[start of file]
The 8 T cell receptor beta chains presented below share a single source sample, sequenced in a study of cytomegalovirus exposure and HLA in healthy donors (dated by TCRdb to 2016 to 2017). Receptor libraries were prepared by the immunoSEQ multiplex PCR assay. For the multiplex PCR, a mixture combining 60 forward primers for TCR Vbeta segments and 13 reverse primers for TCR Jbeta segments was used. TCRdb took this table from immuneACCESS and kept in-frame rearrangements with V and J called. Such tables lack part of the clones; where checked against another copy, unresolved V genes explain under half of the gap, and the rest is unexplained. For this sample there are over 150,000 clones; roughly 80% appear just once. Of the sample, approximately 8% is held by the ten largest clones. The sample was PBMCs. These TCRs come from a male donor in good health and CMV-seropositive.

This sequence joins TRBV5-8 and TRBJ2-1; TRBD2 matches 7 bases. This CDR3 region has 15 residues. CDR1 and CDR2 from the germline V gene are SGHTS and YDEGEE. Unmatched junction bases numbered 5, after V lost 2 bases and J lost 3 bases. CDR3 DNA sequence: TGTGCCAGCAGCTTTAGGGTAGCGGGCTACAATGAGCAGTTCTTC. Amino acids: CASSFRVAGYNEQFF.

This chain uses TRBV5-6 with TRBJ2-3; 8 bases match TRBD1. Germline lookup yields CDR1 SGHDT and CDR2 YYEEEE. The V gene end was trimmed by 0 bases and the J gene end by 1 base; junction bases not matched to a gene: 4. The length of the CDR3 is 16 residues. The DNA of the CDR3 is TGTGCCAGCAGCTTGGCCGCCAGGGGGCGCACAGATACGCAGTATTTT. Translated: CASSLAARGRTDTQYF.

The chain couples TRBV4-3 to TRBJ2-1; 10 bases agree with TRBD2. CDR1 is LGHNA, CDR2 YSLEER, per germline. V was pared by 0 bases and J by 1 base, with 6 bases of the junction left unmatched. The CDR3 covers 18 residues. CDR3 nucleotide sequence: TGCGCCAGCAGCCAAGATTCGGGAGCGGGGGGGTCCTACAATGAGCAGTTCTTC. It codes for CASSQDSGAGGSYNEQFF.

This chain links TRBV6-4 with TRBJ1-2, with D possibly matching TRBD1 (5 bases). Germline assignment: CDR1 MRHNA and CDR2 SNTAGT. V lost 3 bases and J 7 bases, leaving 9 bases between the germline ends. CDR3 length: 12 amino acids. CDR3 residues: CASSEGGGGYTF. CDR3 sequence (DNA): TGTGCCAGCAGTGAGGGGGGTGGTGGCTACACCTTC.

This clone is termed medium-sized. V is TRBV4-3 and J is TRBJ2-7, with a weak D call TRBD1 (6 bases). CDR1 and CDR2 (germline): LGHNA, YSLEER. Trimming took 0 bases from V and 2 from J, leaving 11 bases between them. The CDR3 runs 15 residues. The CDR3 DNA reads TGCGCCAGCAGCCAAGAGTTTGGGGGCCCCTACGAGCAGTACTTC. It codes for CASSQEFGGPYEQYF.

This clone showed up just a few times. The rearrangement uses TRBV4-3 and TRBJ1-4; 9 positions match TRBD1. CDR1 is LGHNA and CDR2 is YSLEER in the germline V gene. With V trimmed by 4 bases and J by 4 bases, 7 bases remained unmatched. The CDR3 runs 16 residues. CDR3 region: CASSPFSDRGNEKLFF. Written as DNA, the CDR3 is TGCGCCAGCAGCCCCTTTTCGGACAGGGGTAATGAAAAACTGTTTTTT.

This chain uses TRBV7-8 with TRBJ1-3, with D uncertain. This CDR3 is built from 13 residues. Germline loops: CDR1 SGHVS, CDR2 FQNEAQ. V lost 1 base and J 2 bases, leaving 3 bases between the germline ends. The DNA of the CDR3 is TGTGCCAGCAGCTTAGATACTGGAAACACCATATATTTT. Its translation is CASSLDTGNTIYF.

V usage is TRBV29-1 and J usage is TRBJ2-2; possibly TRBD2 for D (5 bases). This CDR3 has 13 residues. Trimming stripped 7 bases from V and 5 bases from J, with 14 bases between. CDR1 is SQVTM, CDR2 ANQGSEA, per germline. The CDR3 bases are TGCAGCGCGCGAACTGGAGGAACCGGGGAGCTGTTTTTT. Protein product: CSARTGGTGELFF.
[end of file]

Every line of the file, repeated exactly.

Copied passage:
The 8 T cell receptor beta chains presented below share a single source sample, sequenced in a study of cytomegalovirus exposure and HLA in healthy donors (dated by TCRdb to 2016 to 2017). Receptor libraries were prepared by the immunoSEQ multiplex PCR assay. For the multiplex PCR, a mixture combining 60 forward primers for TCR Vbeta segments and 13 reverse primers for TCR Jbeta segments was used. TCRdb took this table from immuneACCESS and kept in-frame rearrangements with V and J called. Such tables lack part of the clones; where checked against another copy, unresolved V genes explain under half of the gap, and the rest is unexplained. For this sample there are over 150,000 clones; roughly 80% appear just once. Of the sample, approximately 8% is held by the ten largest clones. The sample was PBMCs. These TCRs come from a male donor in good health and CMV-seropositive.

This sequence joins TRBV5-8 and TRBJ2-1; TRBD2 matches 7 bases. This CDR3 region has 15 residues. CDR1 and CDR2 from the germline V gene are SGHTS and YDEGEE. Unmatched junction bases numbered 5, after V lost 2 bases and J lost 3 bases. CDR3 DNA sequence: TGTGCCAGCAGCTTTAGGGTAGCGGGCTACAATGAGCAGTTCTTC. Amino acids: CASSFRVAGYNEQFF.

This chain uses TRBV5-6 with TRBJ2-3; 8 bases match TRBD1. Germline lookup yields CDR1 SGHDT and CDR2 YYEEEE. The V gene end was trimmed by 0 bases and the J gene end by 1 base; junction bases not matched to a gene: 4. The length of the CDR3 is 16 residues. The DNA of the CDR3 is TGTGCCAGCAGCTTGGCCGCCAGGGGGCGCACAGATACGCAGTATTTT. Translated: CASSLAARGRTDTQYF.

The chain couples TRBV4-3 to TRBJ2-1; 10 bases agree with TRBD2. CDR1 is LGHNA, CDR2 YSLEER, per germline. V was pared by 0 bases and J by 1 base, with 6 bases of the junction left unmatched. The CDR3 covers 18 residues. CDR3 nucleotide sequence: TGCGCCAGCAGCCAAGATTCGGGAGCGGGGGGGTCCTACAATGAGCAGTTCTTC. It codes for CASSQDSGAGGSYNEQFF.

This chain links TRBV6-4 with TRBJ1-2, with D possibly matching TRBD1 (5 bases). Germline assignment: CDR1 MRHNA and CDR2 SNTAGT. V lost 3 bases and J 7 bases, leaving 9 bases between the germline ends. CDR3 length: 12 amino acids. CDR3 residues: CASSEGGGGYTF. CDR3 sequence (DNA): TGTGCCAGCAGTGAGGGGGGTGGTGGCTACACCTTC.

This clone is termed medium-sized. V is TRBV4-3 and J is TRBJ2-7, with a weak D call TRBD1 (6 bases). CDR1 and CDR2 (germline): LGHNA, YSLEER. Trimming took 0 bases from V and 2 from J, leaving 11 bases between them. The CDR3 runs 15 residues. The CDR3 DNA reads TGCGCCAGCAGCCAAGAGTTTGGGGGCCCCTACGAGCAGTACTTC. It codes for CASSQEFGGPYEQYF.

This clone showed up just a few times. The rearrangement uses TRBV4-3 and TRBJ1-4; 9 positions match TRBD1. CDR1 is LGHNA and CDR2 is YSLEER in the germline V gene. With V trimmed by 4 bases and J by 4 bases, 7 bases remained unmatched. The CDR3 runs 16 residues. CDR3 region: CASSPFSDRGNEKLFF. Written as DNA, the CDR3 is TGCGCCAGCAGCCCCTTTTCGGACAGGGGTAATGAAAAACTGTTTTTT.

This chain uses TRBV7-8 with TRBJ1-3, with D uncertain. This CDR3 is built from 13 residues. Germline loops: CDR1 SGHVS, CDR2 FQNEAQ. V lost 1 base and J 2 bases, leaving 3 bases between the germline ends. The DNA of the CDR3 is TGTGCCAGCAGCTTAGATACTGGAAACACCATATATTTT. Its translation is CASSLDTGNTIYF.

V usage is TRBV29-1 and J usage is TRBJ2-2; possibly TRBD2 for D (5 bases). This CDR3 has 13 residues. Trimming stripped 7 bases from V and 5 bases from J, with 14 bases between. CDR1 is SQVTM, CDR2 ANQGSEA, per germline. The CDR3 bases are TGCAGCGCGCGAACTGGAGGAACCGGGGAGCTGTTTTTT. Protein product: CSARTGGTGELFF.